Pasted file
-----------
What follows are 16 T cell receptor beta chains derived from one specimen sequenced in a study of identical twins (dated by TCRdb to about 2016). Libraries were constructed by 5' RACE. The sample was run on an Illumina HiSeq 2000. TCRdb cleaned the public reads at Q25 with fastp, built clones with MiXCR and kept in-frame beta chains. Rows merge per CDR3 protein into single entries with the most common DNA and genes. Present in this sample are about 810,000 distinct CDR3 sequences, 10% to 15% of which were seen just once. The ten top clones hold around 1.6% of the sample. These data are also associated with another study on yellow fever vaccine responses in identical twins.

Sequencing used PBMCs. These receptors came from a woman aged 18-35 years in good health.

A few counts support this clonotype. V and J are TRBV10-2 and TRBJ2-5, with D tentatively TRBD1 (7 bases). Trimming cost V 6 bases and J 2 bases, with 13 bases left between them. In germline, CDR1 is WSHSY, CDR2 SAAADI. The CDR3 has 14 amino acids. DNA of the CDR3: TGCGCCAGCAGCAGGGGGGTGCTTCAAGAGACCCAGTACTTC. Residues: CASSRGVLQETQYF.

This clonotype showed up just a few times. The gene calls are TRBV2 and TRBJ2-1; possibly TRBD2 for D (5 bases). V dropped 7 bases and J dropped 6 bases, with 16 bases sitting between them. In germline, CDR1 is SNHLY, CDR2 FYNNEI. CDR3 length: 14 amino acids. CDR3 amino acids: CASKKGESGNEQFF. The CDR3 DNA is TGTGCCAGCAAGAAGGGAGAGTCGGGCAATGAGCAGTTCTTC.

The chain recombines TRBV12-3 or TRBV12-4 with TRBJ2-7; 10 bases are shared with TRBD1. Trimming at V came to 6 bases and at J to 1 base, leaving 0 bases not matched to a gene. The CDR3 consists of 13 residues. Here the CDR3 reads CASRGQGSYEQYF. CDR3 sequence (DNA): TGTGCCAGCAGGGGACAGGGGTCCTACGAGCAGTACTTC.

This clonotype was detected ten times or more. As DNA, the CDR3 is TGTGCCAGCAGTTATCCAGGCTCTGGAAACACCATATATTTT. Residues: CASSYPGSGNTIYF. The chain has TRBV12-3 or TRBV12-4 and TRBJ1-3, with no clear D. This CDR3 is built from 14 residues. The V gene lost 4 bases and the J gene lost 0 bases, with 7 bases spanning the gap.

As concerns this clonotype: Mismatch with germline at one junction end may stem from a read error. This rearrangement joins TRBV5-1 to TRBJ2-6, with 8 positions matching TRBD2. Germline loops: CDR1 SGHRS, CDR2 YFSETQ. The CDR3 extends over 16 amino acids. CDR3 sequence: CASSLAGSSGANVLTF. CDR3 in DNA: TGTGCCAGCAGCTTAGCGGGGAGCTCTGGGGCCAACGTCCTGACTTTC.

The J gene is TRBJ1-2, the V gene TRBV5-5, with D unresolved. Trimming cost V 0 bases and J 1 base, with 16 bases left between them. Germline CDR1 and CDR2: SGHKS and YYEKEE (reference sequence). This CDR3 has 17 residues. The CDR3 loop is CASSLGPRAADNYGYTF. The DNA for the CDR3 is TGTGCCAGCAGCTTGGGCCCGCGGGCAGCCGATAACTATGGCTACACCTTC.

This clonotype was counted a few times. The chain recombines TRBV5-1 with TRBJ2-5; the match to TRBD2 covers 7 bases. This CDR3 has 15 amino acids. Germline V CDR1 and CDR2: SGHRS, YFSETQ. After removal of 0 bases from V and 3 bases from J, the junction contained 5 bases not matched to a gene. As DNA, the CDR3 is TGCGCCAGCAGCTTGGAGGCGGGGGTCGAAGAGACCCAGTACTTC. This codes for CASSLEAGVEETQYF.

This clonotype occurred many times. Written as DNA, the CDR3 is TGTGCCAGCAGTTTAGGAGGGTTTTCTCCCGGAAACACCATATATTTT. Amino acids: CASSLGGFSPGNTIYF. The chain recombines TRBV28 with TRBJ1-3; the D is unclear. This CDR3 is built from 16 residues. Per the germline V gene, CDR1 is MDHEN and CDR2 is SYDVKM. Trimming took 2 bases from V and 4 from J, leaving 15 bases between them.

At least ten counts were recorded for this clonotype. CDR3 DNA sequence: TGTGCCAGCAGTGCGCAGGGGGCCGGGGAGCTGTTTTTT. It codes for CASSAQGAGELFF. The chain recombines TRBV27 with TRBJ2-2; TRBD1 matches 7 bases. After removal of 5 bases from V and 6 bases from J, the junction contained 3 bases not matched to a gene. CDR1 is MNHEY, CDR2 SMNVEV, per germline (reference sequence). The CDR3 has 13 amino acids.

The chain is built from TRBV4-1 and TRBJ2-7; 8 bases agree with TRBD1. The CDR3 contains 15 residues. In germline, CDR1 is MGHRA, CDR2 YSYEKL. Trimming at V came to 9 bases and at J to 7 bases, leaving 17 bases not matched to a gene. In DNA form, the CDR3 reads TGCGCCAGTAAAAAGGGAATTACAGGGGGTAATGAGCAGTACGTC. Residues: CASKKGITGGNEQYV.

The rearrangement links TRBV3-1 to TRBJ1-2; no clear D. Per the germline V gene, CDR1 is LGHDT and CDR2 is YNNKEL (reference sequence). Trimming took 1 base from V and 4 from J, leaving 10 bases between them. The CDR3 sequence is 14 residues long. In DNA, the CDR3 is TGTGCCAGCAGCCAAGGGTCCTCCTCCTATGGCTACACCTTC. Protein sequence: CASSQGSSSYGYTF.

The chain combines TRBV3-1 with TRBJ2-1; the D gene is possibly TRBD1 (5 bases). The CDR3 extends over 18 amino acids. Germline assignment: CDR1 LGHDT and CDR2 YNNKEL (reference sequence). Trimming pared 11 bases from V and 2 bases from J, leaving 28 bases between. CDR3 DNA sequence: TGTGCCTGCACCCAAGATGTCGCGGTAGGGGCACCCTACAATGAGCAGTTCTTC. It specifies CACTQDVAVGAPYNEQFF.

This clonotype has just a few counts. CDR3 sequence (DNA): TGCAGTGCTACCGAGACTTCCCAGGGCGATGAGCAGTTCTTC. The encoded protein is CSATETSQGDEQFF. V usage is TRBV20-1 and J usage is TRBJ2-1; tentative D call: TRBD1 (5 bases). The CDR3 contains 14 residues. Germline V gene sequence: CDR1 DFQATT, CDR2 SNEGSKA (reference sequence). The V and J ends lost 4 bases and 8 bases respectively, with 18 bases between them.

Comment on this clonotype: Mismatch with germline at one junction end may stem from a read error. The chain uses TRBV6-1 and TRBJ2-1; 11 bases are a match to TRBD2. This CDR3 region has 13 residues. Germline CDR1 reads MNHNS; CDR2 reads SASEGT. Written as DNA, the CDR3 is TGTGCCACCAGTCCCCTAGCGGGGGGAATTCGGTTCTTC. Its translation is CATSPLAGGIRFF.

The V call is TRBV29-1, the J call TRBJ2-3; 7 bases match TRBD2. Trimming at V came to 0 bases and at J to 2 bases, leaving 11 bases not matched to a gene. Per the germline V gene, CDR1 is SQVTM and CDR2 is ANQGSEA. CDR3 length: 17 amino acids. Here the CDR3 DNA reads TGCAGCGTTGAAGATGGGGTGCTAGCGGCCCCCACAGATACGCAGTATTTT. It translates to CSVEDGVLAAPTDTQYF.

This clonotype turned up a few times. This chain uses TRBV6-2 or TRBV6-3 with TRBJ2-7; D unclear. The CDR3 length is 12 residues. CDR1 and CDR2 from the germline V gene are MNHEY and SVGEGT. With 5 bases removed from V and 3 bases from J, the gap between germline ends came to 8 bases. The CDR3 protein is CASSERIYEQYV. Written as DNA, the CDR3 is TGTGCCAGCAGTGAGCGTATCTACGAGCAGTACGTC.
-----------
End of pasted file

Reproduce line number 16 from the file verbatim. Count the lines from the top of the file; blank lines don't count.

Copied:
Comment on this clonotype: Mismatch with germline at one junction end may stem from a read error. The chain uses TRBV6-1 and TRBJ2-1; 11 bases are a match to TRBD2. This CDR3 region has 13 residues. Germline CDR1 reads MNHNS; CDR2 reads SASEGT. Written as DNA, the CDR3 is TGTGCCACCAGTCCCCTAGCGGGGGGAATTCGGTTCTTC. Its translation is CATSPLAGGIRFF.